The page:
The Surprising Advantages of Augmented Reality Support.
Have you ever been in the situation where you need your control systems fixed asap, but are finding it difficult to explain your problems over the phone or email? Video calls have been a solution to this problem for a little while now, but fortunately, there's a new technology that can offer more advantages when providing remote support.
Video calls can be extremely useful when it comes to providing remote assistance for any support problem that needs to step ‘beyond the console’.
Simple examples would be:
Cycling power to the hardware.
Plugging in diagnostic cables.
Disaster recovery changeovers and equipment swap out.
However, the problem with video calls is that even though the medium is so visual, it can still be subject to miscommunication. For example, if you're receiving assistance from a support provider and they say this to you, “See the red switch, flick that one... No, not that red switch, the other one”. It can quickly become quite confusing and time-consuming in solving the issues. Misinterpretations or poor descriptions can lead to poor outcomes and in the best-case scenario, these communication errors are time costly but in the worst case, it could be much more disastrous.
Augmented Reality (AR) has become a rising trend in technology and individuals are beginning to find innovative solutions for AR, including remote support. Similar to a video call, AR remote support allows you to simply show your support provider the issues in real-time by using an AR app and the video function on your smartphone.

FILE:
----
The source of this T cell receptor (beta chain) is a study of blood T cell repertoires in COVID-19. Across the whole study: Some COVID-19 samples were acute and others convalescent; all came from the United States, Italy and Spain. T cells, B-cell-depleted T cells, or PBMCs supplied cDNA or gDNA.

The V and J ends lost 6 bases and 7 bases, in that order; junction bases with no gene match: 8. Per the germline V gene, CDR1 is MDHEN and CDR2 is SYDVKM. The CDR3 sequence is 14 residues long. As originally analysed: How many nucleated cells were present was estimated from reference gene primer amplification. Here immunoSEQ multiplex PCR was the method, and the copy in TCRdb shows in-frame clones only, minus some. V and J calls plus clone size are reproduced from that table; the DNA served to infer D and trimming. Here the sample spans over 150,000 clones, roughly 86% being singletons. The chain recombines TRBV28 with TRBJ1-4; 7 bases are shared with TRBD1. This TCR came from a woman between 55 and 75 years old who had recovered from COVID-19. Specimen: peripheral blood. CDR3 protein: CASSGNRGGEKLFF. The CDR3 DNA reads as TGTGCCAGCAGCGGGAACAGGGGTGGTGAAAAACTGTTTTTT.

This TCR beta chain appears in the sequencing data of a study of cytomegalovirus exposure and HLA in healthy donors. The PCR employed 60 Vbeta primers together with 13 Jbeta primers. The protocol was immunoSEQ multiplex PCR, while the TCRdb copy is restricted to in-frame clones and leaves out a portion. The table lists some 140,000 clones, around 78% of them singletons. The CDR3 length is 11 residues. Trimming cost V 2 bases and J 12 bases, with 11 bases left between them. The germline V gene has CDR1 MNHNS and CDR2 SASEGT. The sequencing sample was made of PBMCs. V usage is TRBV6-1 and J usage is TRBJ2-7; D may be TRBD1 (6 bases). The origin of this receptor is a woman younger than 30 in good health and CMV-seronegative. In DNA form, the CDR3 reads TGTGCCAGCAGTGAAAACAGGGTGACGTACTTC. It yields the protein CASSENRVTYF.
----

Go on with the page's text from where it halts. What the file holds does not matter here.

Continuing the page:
However, the difference between AR and video support is that AR provides the ability for parties of the video call to place or draw “virtual markings” on objects in the video call. Through the power of AR, those markings stay ‘locked’ with the marked objects as the video screen is moved around.
For example, let's say the on-site technician points his camera at the PLC. The remote engineer can place an accurate marking on the position of the port that he needs the technician to plug the cable into. Even if the technician subsequently moves his camera view, the marking previously placed stays locked on to the location of the port. Allowing the Technician to easily work with the equipment, without losing the placement of the selected port.
Similar technology can also be used to develop clever operations manuals for engineers that ‘know’ the equipment and can guide technicians around their equipment, highlighting relevant components and providing visual and contextual information on their smartphone.
At SAFEgroup Automation (SGA), we have researched a few different market solutions in this area and reviewed the following two solutions:
These solutions aren’t the only ones in the market and we’d be happy to provide services to assist you with a wider market assessment if required. While the technology isn’t perfect, we were actually pleasantly surprised at its ease of use and its benefits to various applications and would recommend that our clients consider it.
As a side note, if you're looking into AR and have kids at home, make sure you try out Googles 3D augmented reality animals.